by Mary Shelley adapted by Nick Dear.
Olivier Theatre Upper Ground South Bank SE1 9PX in rep to 2 May 2011.
7.30pm 28 Feb, 1-5, 10-12, 14-16 March, 8, 9, 12-16, 19-21, 23, 25-30 April.
2pm 2, 5, 12 March, 9, 12, 14, 16, 19, 21, 23, 27, 30 April, 2 May.
3pm 10, 17 April.
Audio-described 15 April, 16 April 2pm (+ Touch Tour 12.30pm), 20 April 2pm (+ Touch Tour 12.30pm).
Captioned 13, 28 April.
Runs 2hr No interval.
TICKETS 020 7452 3000.
www.nationaltheatre.org.uk/tickets (Sold Out – Day Seats only).
Review: Carole Woddis 23, 25 February.
Electric performances in sometimes low voltage production.
Alternating casts between two actors is not new. Shakespeare’s Henry IV and Bolingbroke have previously lent themselves to this experiment. But I suspect it will be some time before another pairing achieve quite the acclaim Benedict Cumberbatch and Jonny Lee Miller are deservedly now receiving as the Creature and Victor Frankenstein.
Director Danny Boyle and writer Nick Dear’s idea of showing Mary Shelley’s `creature’ as the symbiotic, inter-co-dependant of its creator is a theatrical triumph, nowhere more so than in the final climactic moments where the Creature becomes a metaphor for science’s holy grail – the ever elusive future. In this particular context, it is also about the pair’s mutual destruction; they cannot live without each other but do so in mutual hatred and love.
Despite a final, amazing vision Boyle’s production is not without its flaws. Brilliance of concept – Mark Tildesley’s stunning cascade of electric light bulbs; Underworld’s haunting sound score, at once bombastically threatening, at another joyously `new day’ dawning – can’t disguise some surprisingly awful patches.
Yet even these cannot dent the impact of Boyle’s wonderfully visceral production, which in its first fifteen minutes – the birth of the Creature – reaches new touchstones of rawness and eloquence concerning human life and existence.
Dear’s adaptation keeps philosophical debate to a minimum though the exchanges between creator and creature, particularly about Love, have their resonances. Befitting our times, this Frankenstein contains a light vein of ironic humour beside the sympathy conjured up in the portrait of the Creature, as compassionate a statement about human difference as you’re ever likely to find.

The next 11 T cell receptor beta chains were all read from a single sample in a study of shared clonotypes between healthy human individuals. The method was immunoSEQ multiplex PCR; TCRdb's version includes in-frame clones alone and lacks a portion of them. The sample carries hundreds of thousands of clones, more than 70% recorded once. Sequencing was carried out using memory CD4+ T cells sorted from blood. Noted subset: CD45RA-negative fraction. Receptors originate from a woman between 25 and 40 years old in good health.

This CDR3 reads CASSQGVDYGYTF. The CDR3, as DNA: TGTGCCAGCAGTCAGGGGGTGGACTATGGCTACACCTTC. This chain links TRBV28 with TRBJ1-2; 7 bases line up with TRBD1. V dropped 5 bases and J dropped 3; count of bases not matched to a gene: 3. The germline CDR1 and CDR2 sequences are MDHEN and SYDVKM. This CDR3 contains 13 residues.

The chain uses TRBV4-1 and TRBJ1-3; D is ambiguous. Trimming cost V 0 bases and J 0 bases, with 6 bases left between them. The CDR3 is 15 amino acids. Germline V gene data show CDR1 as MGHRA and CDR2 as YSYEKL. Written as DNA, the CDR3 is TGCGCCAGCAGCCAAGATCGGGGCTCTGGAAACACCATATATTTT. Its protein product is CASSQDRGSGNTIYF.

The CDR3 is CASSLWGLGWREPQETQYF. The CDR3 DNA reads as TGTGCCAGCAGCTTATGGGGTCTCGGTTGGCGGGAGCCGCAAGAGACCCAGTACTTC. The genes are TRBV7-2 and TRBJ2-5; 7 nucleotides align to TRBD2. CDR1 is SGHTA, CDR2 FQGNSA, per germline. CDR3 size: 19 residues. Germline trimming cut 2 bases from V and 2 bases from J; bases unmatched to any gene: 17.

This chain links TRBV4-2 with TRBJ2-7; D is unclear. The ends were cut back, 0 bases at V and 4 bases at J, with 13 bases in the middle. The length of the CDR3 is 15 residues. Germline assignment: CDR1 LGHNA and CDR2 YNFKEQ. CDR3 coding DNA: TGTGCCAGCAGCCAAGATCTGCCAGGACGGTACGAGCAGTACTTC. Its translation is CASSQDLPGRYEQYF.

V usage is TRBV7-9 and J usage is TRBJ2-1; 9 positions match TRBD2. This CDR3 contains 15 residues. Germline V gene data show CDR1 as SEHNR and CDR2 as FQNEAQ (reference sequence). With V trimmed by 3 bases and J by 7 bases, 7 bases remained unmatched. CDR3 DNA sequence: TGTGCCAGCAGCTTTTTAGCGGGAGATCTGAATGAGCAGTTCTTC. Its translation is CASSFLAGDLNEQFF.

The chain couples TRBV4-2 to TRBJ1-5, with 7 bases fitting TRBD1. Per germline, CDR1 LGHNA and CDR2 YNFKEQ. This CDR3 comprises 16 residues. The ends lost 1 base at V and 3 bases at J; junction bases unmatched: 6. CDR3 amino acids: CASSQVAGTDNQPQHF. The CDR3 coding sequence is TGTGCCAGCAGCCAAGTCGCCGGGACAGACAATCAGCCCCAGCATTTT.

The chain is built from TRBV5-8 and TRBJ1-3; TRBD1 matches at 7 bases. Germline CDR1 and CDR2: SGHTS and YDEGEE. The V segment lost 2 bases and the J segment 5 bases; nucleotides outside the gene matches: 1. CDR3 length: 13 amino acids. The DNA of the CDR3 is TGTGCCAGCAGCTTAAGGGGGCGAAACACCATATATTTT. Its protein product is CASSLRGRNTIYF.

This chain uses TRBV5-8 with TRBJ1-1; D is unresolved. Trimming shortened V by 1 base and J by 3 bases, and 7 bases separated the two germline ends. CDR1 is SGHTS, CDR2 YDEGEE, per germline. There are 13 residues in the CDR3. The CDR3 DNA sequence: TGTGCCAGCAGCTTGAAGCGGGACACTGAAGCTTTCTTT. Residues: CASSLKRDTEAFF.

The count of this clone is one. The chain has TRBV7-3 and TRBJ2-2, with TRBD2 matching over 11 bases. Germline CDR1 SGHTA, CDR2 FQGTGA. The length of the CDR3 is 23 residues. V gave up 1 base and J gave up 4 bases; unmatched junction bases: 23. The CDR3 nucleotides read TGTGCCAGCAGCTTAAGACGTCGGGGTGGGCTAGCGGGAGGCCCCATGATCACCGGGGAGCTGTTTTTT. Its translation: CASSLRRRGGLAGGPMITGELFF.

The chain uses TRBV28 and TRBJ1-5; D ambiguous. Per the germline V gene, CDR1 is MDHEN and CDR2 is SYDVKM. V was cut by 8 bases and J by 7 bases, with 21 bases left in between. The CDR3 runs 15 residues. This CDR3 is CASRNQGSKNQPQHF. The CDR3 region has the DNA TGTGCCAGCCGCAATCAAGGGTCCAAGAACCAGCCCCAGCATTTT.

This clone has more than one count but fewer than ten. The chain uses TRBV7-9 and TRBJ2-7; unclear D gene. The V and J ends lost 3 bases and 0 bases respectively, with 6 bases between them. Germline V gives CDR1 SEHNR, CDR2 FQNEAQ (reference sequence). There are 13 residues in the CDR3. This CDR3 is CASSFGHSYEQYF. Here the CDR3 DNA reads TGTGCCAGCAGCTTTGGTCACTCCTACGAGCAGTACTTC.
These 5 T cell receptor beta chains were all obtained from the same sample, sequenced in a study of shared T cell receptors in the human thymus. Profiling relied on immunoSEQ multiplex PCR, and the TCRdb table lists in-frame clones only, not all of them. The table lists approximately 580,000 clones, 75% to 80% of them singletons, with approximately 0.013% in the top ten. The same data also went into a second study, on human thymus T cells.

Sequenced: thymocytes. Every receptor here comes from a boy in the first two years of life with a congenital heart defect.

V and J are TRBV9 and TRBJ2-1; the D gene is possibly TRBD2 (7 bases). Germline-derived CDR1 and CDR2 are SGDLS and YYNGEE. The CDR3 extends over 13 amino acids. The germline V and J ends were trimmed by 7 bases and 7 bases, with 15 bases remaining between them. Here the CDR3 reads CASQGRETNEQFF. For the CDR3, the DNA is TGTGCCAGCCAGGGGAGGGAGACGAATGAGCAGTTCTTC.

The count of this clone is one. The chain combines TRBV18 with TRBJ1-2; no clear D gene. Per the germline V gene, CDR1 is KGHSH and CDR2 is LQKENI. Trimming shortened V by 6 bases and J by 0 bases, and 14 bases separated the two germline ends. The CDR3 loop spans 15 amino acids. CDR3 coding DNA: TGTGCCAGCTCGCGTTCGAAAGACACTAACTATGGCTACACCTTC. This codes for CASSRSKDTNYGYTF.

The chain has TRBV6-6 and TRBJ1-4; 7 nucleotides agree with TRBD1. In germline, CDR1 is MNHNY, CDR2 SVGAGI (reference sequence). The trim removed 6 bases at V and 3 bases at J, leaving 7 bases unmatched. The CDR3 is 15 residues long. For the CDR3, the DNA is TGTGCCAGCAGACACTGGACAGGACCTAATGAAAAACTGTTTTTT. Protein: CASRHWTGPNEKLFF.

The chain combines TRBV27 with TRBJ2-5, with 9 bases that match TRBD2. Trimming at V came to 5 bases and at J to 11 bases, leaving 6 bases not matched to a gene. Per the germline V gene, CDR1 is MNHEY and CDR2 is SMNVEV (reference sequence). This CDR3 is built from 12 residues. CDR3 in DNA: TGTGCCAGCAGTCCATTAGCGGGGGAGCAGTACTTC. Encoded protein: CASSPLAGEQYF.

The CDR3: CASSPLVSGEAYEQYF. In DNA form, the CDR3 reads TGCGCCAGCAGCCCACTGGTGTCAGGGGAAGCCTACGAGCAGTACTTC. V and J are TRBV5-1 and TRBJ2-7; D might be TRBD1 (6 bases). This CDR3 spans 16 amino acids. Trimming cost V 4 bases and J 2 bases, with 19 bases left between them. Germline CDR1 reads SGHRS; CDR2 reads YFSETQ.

As for the performances, Cumberbatch’s Creature is extraordinary – a being of intense febrile vulnerability. Miller’s carries a strange allure. There are good supporting performances too from Karl Johnson as a blind man from whom the Creature learns Milton and Plutarch and from Naomie Harris as Elizabeth, Frankenstein’s loving, unfortunate wife.
Unforgettable as the production is, it sends you spinning back to Shelley’s original in awe at her imaginative articulation of the enduringly monstrous in Man. Namely, his insatiable ego and hunger for power.
The Creature: Benedict Cumberbatch/Jonny Lee Miller.
Victor Frankenstein: Jonny Lee Miller/Benedict Cumberbatch.
Gretel/Clarice: Ella Smith.
Gustav/Constable: John Killoran.
Klaus, Steven Elliott.
Agatha de Lacey: Lizzie Winkler.
De Lacey: Karl Johnson.
Felix de Lacey: Daniel Millar.
Elizabeth Lavenza: Naomie Harris.
William Frankenstein: Haydon Downing/William Nye/Jared Richard.
M. Frankenstein: George Harris.
Servants of the Frankenstein household: Daniel Ings, Martin Chamberlain
Rab: Mark Armstrong.
Ewan: John Stahl.
Female Creature: Andreea Padurariu.
Ensemble: Josie Daxter.
Director: Danny Boyle.
Designer: Mark Tildesley.
Costume: Suttirat Anne Larlarb.
Lighting: Bruno Poet.
Movement Director: Toby Sedgwick.
Company Voice work: Jeannette Nelson
Fight director: Kate Waters.
Music associate: Alex Baranowski.
’National Theatre Live’ screenings in cinemas across the country 17, 24 March.
World premiere of Frankensteinat the Olivier Theatre London on 22,23 February 2011.